304 of 362 people found the following review helpful
The most anti-science "science" book I've ever read.
, June 12, 2010
This review is from: 13 Things that Don't Make Sense: The Most Baffling Scientific Mysteries of Our Time (Paperback)
"13 Things That Don't Make Sense" is a list of things that the author apparently dearly wishes were true. If this book had been written as a exercise for the reader in identifying logical fallacies I'm quite sure I would have found it an enjoyable and educational read. Unfortunately, that wasn't the case.
Halfway through the book I identified the formulaic pattern by which nearly every chapter seems to have been manufactured. It goes something like this. 1) Identify some topic which the vast majority of scientists that specialize in it have reached a consensus of their general understanding of how it works. 2) Introduce crank "scientist" that has radical ideas about said topic that challenge the consensus. 3) Gain reader's trust by acknowledging a few of the more obvious arguments against the radical ideas and insincerely admit that the crank scientist might actually be wrong. 4) Spend the rest of the chapter a) promoting the radical ideas and b) ignoring, or merely giving lip service to, the more fundamental arguments that demonstrate how patently absurd the ideas actually are and c) painting the scientific community as a closed-minded dogmatic bunch of good-old-boys who don't like outsiders challenging their beliefs.
I was genuinely surprised that there wasn't a chapter titled "Evolution", as the author's pattern of attacking science seems to come directly from the play book of the Discovery Institute. In fact, it would seem that the author co-opted the "Wedge Strategy" of the DI for his own purposes.
Upon finishing the book, I concluded that the author's overarching agenda was to champion homeopathy. All the preceding chapters were a setup to undermine the reader's trust in the scientific community and it's ability to accurately answer questions about the world around us. The author clearly wants homeopathy to be true so bad that he's resolved to believe in it until the scientific community can prove to his satisfaction that it doesn't work. At the top of page 195, he states that "[The Scientific Community has] failed to prove homeopathy's inefficacy. Yet again." and in the next paragraph states that, "Given more than two centuries science has failed to show that homeopathy is bumkum."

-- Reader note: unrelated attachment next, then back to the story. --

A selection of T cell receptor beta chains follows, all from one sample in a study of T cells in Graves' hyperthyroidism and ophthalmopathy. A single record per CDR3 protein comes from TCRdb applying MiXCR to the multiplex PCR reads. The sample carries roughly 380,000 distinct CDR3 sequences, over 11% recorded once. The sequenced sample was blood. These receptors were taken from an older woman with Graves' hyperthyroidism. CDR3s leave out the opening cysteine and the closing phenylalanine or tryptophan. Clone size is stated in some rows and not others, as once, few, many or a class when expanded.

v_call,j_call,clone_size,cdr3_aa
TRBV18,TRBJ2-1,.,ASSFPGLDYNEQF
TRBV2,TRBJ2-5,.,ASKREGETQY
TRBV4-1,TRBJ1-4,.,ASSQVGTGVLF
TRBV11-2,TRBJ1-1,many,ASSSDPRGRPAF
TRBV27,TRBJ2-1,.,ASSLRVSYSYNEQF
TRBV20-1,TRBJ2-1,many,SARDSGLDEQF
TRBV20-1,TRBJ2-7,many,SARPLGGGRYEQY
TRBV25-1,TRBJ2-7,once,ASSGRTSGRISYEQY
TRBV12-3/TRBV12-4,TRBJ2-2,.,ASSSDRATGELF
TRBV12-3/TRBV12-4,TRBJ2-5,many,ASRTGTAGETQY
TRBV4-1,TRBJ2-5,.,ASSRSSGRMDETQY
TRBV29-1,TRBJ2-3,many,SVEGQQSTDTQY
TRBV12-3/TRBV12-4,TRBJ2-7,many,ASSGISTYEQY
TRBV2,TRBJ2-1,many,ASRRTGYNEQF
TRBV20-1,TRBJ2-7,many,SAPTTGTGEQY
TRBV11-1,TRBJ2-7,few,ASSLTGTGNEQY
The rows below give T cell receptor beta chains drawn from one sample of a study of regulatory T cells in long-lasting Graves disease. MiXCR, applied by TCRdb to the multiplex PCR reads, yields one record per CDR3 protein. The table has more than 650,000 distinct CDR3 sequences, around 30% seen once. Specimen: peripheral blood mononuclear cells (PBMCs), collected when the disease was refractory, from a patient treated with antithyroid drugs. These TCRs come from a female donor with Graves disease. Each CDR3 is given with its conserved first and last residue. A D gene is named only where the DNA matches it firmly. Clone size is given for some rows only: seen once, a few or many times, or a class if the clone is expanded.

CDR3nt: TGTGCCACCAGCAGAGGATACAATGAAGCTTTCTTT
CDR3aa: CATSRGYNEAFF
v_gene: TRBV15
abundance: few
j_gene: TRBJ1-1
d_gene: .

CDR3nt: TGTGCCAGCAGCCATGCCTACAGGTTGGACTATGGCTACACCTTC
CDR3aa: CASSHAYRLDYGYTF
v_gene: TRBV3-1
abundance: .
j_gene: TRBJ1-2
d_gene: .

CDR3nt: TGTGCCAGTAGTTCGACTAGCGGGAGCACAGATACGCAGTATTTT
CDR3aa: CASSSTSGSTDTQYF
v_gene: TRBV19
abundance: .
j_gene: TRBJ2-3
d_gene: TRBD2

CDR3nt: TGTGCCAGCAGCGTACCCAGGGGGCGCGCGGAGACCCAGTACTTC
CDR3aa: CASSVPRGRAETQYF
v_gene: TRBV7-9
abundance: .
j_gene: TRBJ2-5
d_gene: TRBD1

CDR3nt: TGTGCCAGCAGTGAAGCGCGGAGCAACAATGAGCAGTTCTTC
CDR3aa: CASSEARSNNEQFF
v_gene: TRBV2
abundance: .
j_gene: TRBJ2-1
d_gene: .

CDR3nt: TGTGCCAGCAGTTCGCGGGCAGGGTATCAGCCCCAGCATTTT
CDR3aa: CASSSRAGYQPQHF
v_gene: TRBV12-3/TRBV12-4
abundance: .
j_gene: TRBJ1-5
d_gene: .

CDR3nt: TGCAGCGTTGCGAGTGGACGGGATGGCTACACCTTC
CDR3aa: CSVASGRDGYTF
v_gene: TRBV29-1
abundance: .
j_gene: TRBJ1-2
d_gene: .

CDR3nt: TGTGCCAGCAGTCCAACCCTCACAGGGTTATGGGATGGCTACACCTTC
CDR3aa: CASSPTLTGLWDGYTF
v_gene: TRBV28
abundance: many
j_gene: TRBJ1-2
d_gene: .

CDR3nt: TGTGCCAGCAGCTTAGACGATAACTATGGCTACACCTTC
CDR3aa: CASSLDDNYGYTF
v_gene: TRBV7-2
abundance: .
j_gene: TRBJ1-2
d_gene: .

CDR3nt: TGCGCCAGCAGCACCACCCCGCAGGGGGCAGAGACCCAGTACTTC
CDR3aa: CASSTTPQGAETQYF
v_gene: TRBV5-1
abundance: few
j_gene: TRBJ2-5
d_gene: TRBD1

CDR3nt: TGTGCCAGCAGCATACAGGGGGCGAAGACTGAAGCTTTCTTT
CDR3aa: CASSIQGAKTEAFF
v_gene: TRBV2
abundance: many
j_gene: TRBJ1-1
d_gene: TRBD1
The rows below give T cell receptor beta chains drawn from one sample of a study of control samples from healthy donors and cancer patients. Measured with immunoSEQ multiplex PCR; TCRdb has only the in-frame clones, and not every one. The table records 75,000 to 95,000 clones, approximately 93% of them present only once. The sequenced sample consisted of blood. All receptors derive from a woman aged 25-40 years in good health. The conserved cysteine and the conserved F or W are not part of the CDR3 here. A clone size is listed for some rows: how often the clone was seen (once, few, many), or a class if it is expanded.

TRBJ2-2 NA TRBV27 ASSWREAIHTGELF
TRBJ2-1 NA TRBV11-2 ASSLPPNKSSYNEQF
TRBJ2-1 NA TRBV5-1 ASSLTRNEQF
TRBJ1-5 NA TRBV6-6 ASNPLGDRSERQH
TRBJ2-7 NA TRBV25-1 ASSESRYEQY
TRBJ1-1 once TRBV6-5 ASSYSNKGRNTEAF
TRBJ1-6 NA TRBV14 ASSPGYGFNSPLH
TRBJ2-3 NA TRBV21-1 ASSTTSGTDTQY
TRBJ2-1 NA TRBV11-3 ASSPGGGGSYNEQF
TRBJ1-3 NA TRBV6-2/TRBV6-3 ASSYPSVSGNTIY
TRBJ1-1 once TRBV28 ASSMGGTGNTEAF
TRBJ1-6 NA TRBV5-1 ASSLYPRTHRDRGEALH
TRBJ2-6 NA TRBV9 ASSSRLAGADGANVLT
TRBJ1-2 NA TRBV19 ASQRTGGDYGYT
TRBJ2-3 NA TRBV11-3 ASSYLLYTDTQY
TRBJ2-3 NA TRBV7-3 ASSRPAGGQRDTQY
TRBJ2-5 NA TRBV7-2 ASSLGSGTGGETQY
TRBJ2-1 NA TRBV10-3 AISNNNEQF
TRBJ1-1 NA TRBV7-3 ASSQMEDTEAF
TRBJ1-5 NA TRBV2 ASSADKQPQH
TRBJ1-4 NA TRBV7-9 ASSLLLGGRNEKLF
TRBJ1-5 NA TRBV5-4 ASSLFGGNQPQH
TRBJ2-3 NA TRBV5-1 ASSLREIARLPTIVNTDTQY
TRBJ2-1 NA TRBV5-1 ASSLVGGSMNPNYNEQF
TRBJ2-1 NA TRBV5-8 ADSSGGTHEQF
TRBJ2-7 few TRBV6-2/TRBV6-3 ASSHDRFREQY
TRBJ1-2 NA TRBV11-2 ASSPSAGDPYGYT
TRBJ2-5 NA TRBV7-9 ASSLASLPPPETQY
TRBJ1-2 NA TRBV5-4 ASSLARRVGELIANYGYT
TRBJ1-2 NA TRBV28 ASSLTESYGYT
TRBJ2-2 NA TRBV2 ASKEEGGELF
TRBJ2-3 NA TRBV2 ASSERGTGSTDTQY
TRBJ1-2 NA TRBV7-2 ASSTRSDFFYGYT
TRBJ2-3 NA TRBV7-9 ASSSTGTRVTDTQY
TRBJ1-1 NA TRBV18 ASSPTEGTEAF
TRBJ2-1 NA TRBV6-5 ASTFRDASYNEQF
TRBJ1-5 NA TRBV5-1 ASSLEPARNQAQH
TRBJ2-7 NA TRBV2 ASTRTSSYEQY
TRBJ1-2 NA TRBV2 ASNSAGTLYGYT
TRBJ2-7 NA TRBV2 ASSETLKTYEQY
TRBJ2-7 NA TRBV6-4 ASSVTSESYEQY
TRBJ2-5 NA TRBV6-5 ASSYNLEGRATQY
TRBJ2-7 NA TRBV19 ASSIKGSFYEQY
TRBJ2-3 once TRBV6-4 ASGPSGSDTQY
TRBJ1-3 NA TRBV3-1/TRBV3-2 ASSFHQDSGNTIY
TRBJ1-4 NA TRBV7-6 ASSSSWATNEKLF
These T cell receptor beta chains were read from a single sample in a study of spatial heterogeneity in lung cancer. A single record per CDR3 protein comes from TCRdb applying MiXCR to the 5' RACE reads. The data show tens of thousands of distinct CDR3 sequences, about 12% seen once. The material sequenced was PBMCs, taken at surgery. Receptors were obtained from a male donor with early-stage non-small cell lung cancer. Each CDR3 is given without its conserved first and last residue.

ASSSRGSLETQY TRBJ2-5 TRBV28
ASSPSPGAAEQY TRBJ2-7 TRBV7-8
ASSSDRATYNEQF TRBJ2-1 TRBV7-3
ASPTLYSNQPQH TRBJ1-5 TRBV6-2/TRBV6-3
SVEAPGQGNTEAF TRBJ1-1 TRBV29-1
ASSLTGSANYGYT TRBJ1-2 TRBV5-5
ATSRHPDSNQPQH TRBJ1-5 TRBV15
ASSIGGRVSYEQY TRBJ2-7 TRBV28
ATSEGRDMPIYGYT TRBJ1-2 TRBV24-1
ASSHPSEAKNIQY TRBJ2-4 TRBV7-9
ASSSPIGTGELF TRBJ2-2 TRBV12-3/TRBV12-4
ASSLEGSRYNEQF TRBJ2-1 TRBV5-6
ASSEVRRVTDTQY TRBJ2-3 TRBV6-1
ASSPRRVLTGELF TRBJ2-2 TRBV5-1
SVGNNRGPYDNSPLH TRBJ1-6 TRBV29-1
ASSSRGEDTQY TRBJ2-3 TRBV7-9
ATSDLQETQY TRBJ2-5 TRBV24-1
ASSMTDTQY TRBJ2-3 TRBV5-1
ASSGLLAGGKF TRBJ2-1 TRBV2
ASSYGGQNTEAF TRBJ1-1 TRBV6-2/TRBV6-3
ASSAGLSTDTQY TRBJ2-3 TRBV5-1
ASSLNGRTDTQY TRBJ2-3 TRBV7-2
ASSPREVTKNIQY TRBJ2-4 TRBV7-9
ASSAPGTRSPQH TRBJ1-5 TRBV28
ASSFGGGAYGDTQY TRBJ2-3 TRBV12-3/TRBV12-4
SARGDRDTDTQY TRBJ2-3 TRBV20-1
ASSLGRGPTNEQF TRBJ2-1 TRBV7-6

Anyone with a sensible grasp of how science works knows quite well that it is not the responsibility of the scientific community to prove that homeopathy does not work. The onus is on those who claim that it does work to provide clear, repeatable, evidence to support their claim. To paraphrase the author, Given more that two centuries, homeopathy proponents have failed to produce *even one* truly homeopathic remedy that that can reliably and consistently treat *even one* medical condition under strict double-blind controls. In the absence of such evidence, to even believe that homeopathy might work, is nothing more that wishful thinking and those actively selling true homeopathic remedies are engaging in fraud.
On page 200 the author briefly dances around the argument that the extremely high dilution ratios in true homeopathy are actually the problem. He states that "dilution and succussion - to most, the very essence of homeopathy - could not just be a waste of time but the root of homeopathy's problems." But then he fails to take that to it's logical conclusion, that if you stop diluting these "remedies" to absurd degrees and actually provide a substance with enough molecules of active ingredient remaining, then the active ingredient will have a predictable effect on the patient. But that's not homeopathy anymore, that's how real science based medicine works.
There are a few medicines that market themselves as "homeopathic" but are actually real medicine provided in safe, clinically proven, dilution levels. In this case, the word "homeopathic" is just a clever marketing term to take advantage of the public's ignorance of what homeopathy is. Most active ingredients in real medicine are not safe to take in their pure form and are normally diluted to safe levels. But, if you're going to call these kinds of medicine "homeopathic", then you might as well call your morning coffee "homeopathic". Just remember, homeopathic dilution makes the substance stronger, so don't dilute your coffee too much or you won't be able to sleep for weeks.
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